If the Executive Department will not suspend or stop e-sabong, it must at least subject it to strict regulation to address its social costs, Sen. Panfilo “Ping” M. Lacson said.
Lacson said the social costs of e-sabong may be intangible but will cause major problems as Filipinos – from children to policemen – become addicted to it.
“At least man lang strict regulation. Huwag 24 hours (At least subject e-sabong to strict regulation. Making sure it does not operate 24 hours would be a start),” he said at a press conference in Maddela, Quirino Wednesday.
“Dapat mahigpit regulatory authority ng Pagcor (The Philippine Amusement and Gaming Authority should be strict in exercising its regulatory authority),” he added, noting the online nature of e-sabong makes it hard to monitor.
He added the social cost is too high, with overseas Filipino workers not being able to come home due to gambling debts or parents having to pay the debts their addicted children incur.
There have also been reports of people committing suicide due to e-sabong, and policemen robbing convenience stores to pay off debts, he added.
“Ito ang hindi tangible pero lumalabas na may nangyayaring actual problema sa e-sabong (These are not tangible but they show there is a problem with e-sabong),” Lacson said, adding the P1.6 billion in revenues a day come from ordinary Filipinos addicted to e-sabong.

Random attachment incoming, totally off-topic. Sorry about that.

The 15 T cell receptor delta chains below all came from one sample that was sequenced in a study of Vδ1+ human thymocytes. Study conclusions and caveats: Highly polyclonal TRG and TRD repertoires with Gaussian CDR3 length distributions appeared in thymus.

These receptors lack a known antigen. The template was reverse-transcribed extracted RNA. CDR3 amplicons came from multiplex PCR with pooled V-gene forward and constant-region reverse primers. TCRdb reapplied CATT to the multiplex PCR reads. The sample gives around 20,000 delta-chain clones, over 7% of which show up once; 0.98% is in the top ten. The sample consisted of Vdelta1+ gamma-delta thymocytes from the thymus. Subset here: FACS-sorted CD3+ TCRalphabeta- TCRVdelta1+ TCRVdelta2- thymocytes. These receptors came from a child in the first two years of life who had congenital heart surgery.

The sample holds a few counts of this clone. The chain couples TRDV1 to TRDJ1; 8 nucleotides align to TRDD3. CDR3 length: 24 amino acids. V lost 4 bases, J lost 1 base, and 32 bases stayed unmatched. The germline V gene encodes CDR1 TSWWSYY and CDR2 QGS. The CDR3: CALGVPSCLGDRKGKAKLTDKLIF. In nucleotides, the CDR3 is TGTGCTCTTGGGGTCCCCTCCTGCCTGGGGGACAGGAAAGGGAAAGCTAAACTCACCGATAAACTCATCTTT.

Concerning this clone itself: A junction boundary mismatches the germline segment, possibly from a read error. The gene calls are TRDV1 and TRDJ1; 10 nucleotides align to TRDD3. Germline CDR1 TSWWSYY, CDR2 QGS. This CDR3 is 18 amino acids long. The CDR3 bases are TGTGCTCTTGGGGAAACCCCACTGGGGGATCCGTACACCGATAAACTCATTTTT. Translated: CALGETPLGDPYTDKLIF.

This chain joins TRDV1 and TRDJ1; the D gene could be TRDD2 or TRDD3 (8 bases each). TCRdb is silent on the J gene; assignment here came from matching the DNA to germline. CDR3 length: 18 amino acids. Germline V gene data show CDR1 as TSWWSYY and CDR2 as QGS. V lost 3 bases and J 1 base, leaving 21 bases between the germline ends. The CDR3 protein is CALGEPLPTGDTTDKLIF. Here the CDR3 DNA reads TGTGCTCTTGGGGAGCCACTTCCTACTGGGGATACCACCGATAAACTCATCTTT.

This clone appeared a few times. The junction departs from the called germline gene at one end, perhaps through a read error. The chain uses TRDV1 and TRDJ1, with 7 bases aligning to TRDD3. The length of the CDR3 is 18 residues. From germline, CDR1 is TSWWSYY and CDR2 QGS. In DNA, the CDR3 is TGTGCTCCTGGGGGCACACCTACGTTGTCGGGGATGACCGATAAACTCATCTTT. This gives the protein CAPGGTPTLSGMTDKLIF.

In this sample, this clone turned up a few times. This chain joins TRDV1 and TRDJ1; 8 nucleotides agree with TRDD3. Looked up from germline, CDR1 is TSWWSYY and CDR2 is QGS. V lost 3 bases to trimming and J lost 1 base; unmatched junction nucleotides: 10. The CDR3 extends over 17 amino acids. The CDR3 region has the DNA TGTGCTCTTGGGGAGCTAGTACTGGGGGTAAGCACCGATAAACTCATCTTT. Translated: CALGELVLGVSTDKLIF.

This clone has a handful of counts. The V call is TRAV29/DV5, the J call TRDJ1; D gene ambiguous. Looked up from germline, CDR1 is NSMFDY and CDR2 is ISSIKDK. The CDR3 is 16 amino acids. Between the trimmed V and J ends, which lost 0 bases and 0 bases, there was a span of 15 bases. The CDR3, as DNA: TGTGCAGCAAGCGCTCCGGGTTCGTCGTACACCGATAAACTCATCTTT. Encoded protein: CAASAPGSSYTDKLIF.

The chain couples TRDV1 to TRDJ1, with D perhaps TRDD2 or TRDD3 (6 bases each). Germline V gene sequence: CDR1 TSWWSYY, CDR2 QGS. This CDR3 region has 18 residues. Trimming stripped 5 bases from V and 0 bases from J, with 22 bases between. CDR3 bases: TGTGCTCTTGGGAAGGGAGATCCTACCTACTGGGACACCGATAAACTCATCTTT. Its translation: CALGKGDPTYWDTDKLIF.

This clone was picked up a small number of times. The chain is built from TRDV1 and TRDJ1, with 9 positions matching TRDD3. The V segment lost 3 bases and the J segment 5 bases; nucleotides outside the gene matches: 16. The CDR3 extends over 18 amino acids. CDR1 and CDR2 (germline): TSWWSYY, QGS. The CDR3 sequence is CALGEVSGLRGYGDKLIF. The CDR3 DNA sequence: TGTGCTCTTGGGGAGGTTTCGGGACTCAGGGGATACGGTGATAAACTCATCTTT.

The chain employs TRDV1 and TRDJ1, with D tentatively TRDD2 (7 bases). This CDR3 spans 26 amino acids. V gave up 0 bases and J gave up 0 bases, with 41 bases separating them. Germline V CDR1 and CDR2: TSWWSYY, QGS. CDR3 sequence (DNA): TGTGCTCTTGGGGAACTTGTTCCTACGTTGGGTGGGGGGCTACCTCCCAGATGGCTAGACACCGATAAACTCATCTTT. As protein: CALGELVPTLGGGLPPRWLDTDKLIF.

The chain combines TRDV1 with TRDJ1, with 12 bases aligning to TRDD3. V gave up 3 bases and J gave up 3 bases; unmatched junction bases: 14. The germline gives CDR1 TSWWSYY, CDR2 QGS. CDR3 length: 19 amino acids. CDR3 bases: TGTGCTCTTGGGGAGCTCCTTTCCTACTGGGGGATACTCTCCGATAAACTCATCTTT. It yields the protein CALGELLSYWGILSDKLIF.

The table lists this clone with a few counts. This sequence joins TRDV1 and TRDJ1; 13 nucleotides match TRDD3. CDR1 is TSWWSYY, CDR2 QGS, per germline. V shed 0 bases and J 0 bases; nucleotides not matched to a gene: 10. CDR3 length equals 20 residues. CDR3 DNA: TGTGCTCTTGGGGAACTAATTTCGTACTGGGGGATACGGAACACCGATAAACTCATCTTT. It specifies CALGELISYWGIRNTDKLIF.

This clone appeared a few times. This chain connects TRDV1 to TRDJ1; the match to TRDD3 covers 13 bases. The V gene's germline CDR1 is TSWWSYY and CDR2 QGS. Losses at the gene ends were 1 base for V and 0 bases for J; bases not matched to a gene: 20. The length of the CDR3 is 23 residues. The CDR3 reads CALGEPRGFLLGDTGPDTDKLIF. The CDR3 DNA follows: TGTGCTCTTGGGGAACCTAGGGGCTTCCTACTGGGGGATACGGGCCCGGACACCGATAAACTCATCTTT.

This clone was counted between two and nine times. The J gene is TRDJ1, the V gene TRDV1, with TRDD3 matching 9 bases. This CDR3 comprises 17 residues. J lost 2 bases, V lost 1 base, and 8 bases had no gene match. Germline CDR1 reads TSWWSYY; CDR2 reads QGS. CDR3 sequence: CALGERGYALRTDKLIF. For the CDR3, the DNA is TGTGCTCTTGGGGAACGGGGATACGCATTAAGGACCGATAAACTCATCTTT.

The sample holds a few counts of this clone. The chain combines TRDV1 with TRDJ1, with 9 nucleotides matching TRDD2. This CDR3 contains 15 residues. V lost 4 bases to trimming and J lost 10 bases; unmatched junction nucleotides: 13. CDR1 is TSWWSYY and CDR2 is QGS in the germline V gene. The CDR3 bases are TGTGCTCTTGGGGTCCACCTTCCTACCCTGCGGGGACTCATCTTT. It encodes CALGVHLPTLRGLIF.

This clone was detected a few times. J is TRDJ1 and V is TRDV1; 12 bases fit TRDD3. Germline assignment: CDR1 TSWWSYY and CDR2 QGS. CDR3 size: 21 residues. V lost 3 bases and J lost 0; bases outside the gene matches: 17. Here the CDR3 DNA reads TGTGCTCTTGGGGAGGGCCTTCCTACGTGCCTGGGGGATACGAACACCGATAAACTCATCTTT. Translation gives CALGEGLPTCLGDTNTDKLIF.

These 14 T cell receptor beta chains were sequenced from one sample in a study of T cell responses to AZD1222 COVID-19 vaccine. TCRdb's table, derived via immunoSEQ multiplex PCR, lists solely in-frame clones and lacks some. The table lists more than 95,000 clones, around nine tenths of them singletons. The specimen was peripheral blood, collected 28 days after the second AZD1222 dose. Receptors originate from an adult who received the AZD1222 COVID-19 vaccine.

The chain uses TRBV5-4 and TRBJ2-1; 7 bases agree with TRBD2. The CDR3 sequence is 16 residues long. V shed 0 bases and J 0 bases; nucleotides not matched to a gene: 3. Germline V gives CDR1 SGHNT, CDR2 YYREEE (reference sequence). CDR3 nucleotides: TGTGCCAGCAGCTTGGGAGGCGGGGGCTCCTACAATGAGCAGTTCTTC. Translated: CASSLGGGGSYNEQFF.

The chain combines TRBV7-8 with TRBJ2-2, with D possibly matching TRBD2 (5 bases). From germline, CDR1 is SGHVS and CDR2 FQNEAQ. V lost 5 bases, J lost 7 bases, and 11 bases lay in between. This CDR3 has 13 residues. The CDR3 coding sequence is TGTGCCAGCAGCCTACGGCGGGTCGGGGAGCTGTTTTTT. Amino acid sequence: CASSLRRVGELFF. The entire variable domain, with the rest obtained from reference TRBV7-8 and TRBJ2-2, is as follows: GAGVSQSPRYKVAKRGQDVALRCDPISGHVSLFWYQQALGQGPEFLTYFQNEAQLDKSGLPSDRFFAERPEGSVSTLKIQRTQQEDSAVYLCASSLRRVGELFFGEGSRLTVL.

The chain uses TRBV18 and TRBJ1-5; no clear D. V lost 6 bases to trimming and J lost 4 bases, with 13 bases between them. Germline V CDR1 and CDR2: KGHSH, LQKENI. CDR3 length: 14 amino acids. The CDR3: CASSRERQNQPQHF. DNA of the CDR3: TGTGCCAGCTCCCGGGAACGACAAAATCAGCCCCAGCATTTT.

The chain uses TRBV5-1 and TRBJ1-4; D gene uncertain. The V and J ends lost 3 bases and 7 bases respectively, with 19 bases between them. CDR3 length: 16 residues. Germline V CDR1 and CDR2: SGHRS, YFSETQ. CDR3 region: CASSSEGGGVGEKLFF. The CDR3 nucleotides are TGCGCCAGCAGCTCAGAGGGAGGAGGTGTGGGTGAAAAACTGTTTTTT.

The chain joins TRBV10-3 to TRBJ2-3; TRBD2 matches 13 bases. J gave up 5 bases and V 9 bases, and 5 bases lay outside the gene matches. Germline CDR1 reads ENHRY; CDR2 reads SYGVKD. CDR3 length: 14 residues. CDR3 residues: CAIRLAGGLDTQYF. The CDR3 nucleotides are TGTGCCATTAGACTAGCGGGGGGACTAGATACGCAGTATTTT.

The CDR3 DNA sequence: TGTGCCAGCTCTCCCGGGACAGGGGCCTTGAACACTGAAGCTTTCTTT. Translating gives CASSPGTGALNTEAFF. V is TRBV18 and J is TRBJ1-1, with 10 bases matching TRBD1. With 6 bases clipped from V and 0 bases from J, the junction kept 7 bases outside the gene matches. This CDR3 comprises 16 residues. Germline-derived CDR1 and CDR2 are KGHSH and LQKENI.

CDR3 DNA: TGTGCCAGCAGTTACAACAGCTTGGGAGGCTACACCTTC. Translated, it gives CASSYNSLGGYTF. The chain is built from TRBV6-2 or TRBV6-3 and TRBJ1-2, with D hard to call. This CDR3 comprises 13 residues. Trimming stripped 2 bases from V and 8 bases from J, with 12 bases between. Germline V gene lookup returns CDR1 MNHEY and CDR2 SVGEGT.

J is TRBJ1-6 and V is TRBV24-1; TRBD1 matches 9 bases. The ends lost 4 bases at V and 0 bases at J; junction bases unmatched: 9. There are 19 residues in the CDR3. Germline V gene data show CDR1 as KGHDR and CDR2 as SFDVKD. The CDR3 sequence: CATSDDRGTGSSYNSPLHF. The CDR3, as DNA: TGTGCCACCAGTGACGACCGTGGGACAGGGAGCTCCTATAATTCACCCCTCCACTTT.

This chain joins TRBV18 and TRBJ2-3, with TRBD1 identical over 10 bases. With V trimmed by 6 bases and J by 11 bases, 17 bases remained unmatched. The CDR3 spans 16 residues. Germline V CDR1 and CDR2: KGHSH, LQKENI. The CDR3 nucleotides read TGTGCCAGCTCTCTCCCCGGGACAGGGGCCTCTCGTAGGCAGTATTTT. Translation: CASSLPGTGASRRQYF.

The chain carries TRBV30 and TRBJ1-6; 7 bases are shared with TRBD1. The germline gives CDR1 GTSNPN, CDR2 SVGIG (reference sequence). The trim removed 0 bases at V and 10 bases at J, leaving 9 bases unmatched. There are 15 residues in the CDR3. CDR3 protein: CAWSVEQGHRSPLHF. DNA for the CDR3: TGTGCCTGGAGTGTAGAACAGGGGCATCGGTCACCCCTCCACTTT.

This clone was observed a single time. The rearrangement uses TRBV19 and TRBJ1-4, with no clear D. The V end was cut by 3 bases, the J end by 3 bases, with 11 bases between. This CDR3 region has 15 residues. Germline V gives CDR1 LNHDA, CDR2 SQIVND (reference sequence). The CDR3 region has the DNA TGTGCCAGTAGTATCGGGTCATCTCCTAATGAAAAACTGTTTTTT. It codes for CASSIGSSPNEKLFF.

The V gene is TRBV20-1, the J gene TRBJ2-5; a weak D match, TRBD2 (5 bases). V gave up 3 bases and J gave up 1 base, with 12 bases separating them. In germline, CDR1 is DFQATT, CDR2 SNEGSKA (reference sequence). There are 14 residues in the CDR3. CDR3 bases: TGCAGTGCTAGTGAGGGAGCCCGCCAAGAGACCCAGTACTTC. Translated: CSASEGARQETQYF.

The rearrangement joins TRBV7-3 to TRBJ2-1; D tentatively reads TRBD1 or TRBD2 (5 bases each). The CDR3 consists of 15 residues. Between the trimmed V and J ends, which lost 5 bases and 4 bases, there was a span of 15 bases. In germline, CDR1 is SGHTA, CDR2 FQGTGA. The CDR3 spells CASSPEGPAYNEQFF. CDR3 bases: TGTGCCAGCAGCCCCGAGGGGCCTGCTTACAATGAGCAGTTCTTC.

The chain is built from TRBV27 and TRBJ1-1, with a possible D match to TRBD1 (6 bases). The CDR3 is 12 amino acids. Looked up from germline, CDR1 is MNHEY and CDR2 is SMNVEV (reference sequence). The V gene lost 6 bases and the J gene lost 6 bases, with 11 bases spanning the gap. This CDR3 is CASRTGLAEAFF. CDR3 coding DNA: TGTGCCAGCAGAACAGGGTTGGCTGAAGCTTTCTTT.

Earlier, Lacson said there are many ways to generate much-needed revenues – including better implementation of tax laws, and revisiting existing laws like the Tax Reform for Acceleration and Inclusion (TRAIN) Law.
He noted he had sought to introduce an amendment to the TRAIN law where more than 100 exemptions to the Value-Added Tax would be reduced – but was outvoted at the time.
Another way to generate the needed revenue is to digitalize all government processes and transactions, to ensure there is little room for human intervention – and corruption.